A Place For Film editor Barbara Ann O’Leary chatted this week with experimental filmmaker Matt Lutz, whose work will screen Saturday at IU Cinema during the 2017 Iris Film Festival.
BOL: You have two films in the 2017 Iris Film Festival: Thunderstorm (0:30) and Western Segment (7:19). Can you share a little about the films and how they were made?
ML: Thunderstorm is a direct animation 16mm film. I painted and scratched directly onto blank film in ways resembling the shapes, colors, and movements of a thunderstorm. The thing about animating this way – especially on small gauge film – is that the images are erratic from one frame to the next, it is impossible to get a smooth transition. Our hands are very imprecise, and direct animation exaggerates this unsteadiness, which I find beautiful. I’m interested in taking common occurrences (such as thunderstorms) and filtering them through this process.
Western Segment is a video that sits with a group of indolent cowboy outlaws as they pass time between heists (or presumably between heists – I’m not sure they’ll ever muster the motivation to pull another one). Each character has withdrawn from action to varying degrees: one flips a gun and urges the group to go out heisting, while another sits silent and still for the entirety of the video.
BOL: Am I right that you’ve had work in Iris Film Festival every year for the past 4 years? That’s exciting. How has the Iris Film Festival helped inspire you to continue to create and evolve your work.
ML: Almost! This will be my third year. Last year I was in a bit of a rut creatively and hadn’t made any video or film work that really interested me. But I knew I wanted to submit work to Iris, so I forced myself to produce something new by the submission deadline, and I ended up making Human Body and How it Works, a direct animation film that deals with memory, teaching, and death that I am deeply proud of. That’s a very direct way Iris has kept me making work. But also Iris consistently showcases weird, innovative, and engaging films that I would never be able to find otherwise. A lot of the work other filmmakers have screened at Iris has stayed with me and urges me in more radical and weirder directions in my own work.
BOL: You and I met in Russell Sheaffer’s Super 8 class in 2014. I remember at that time you were exploring hand processing of film, marking and scratching film surfaces, double exposure, and other experimental manipulations of imagery. And I seem to remember you were also working with video. What formats have you been exploring these days? Are there processes that you find particularly compelling for their capacity to convey meaning?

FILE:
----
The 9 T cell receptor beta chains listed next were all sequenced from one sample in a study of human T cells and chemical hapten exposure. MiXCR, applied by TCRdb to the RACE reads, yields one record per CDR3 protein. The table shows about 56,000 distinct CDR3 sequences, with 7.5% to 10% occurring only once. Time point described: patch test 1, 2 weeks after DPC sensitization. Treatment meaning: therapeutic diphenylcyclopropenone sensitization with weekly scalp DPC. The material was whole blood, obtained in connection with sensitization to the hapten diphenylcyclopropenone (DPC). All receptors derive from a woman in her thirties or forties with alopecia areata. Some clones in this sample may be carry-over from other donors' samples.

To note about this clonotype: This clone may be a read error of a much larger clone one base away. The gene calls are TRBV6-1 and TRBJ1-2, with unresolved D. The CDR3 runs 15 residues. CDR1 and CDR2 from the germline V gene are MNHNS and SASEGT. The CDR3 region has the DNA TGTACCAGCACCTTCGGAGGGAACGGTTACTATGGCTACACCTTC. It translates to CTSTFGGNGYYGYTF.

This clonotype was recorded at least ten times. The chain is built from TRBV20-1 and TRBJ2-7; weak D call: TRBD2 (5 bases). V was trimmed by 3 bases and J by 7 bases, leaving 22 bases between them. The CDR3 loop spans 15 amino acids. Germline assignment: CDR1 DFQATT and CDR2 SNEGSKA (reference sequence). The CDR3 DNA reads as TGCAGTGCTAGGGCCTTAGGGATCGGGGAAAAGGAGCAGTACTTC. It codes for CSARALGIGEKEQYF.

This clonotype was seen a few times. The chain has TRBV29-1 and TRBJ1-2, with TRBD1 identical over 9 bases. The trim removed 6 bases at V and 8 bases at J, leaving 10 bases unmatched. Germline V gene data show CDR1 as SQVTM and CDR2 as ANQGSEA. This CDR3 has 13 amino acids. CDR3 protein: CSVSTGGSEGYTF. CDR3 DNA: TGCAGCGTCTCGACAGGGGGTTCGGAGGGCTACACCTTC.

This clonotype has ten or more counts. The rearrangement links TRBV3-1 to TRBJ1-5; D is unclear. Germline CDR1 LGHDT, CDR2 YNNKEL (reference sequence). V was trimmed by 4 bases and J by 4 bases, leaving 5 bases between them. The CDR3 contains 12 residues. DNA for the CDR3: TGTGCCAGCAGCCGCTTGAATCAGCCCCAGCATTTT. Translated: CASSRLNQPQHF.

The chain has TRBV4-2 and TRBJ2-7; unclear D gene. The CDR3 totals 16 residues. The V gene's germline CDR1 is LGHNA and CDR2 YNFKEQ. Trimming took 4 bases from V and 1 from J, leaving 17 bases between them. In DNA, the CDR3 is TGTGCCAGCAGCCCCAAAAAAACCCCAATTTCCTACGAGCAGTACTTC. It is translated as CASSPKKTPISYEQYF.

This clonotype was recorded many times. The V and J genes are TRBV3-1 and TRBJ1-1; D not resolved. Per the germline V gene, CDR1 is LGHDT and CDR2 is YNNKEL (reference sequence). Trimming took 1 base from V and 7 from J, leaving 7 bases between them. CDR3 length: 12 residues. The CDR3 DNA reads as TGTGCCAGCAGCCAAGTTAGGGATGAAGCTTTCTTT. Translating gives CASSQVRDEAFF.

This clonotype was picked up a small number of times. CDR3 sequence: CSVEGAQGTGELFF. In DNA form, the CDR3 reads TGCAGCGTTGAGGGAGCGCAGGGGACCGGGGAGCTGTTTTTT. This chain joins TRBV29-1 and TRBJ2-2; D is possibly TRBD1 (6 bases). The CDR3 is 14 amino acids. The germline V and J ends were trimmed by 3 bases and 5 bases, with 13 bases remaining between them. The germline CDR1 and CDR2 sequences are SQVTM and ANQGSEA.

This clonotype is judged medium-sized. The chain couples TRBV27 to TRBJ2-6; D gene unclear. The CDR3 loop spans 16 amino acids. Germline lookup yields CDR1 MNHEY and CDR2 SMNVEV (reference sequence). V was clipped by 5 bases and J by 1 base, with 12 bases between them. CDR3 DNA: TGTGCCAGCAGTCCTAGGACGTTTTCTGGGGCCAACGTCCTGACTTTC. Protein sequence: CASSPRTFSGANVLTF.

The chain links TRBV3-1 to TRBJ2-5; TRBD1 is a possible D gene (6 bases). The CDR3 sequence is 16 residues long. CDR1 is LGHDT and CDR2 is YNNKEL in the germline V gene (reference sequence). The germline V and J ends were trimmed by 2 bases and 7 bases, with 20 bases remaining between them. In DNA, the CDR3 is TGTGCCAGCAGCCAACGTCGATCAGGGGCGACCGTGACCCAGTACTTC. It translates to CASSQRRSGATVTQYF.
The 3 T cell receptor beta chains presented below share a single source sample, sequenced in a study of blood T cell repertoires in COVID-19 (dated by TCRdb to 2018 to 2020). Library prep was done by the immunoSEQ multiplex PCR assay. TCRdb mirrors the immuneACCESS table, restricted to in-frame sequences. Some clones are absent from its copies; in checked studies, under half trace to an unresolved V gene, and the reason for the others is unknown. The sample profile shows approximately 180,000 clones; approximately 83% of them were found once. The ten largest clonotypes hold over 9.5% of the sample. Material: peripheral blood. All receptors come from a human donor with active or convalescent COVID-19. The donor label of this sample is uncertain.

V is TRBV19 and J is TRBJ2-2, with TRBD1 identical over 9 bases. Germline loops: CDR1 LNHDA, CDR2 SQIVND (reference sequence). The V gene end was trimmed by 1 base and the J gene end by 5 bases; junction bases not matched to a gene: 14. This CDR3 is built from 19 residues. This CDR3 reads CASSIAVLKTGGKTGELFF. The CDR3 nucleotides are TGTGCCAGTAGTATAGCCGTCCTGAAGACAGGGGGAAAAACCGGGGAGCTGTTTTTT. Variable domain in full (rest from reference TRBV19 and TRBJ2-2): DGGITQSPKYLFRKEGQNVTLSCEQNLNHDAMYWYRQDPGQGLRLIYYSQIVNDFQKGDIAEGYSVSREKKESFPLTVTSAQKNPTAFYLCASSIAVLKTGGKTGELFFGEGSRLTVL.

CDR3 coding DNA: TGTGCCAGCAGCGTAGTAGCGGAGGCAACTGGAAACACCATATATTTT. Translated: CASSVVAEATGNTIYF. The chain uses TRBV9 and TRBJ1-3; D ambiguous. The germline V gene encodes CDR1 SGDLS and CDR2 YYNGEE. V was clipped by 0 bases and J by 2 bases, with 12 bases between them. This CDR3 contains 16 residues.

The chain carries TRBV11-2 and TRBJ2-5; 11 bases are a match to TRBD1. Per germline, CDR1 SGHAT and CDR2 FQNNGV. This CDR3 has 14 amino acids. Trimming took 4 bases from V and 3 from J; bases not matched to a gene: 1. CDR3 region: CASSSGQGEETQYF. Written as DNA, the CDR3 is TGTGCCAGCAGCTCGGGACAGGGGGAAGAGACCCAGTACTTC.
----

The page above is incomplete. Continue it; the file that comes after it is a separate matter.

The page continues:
ML: Yes! What a wonderful class! Russell’s Super 8 class is the most important thing that happened to me as a filmmaker – it introduced me to those experimental manipulation techniques and started me thinking critically about film.
These days I’ve been shooting a lot on VHS and other cheap video mediums. I like the harshness of cheap video. It helps to dissociate the work from the real-world. Small gauge film does this in a much more beautiful and magical way, but at a much higher price tag.
BOL: Are there other classes you’ve taken at IU that have particularly inspired you?
ML: I took an invaluable DIY class taught by Russell that kept me working and studying weird processes. I loved shooting and editing on 16mm film in Motion Picture Production. I didn’t take them, but I’ve seen wonderful work come out of Video Art and Video Documentary.
BOL: A few years back when filmmaker Guy Maddin visited IU Cinema, he watched your film Mr. Karate’s Moon Landing and left this comment on your Vimeo channel: “Smart, hilarious, gorgeous, brisk and politically savvy! What atmospheres! Lovely cutting! Congrats! xoxoxoG.” I think you had the chance to meet him in person as well. How has that kind of direct engagement with visiting filmmakers impacted your work?
ML: It was amazing meeting Guy Maddin! I’m not sure if I really have the words to describe how I feel about him commenting on my film and meeting him and seeing his films in such a wonderful setting. Years after and I’m still dazed about it. It certainly boosted my confidence in filmmaking.
BOL: What’s next for you—with your filmmaking, studies, life in general?
ML: I’m in the middle of writing a queer western inspired by Conway Twitty songs. I’m about to start production on a documentary about an elusive retired jazz musician, and there are a couple experimental collaborations in the very early stages. Hopefully one of those will find their way to Iris next year!
BOL: Thanks, Matt. Looking forward to seeing your films and all the rest of the films on the big screen at IU Cinema during the 2017 Iris Film Festival on January 28.
This is Iris Film Festival‘s 11th year running. The festival features work by Southern Indiana Filmmakers. Films compete for the following awards: Best Narrative Film, Best Documentary Film, Best Experimental Film, The Brian Friedman Award and Audience Award. The festival takes place at IU Cinema on January 28, 2017 at 7:00 p.m.
Russell Sheaffer’s On Surgery, co-directed by Aaron Smith, will screen at 2017 Iris Film Festival. His experimental documentary Masculinity/Femininity, shot primarily on Super 8, screened at IU Cinema as a work-in-progress in 2013. Katherine Johnson interviewed Sheaffer last fall for A Place For Film: Experimental Film and Fostering Creativity.
Filmmaker Guy Maddin visited IU Cinema in the spring of 2015 for The Magnificent Cinematic Obsession of Guy Maddin film series, which included a Jorgensen Guest Filmmaker Lecture, and screenings of a number of Maddin’s films.
Barbara Ann O’Leary, Indiana University Cinema’s Social Media and Web Specialist, is delighted to serve as editor of A Place for Film Blog. Barbara’s love of film—particularly the work of women filmmakers—inspired her to launch the #DirectedbyWomen Worldwide Film Viewing Party initiative.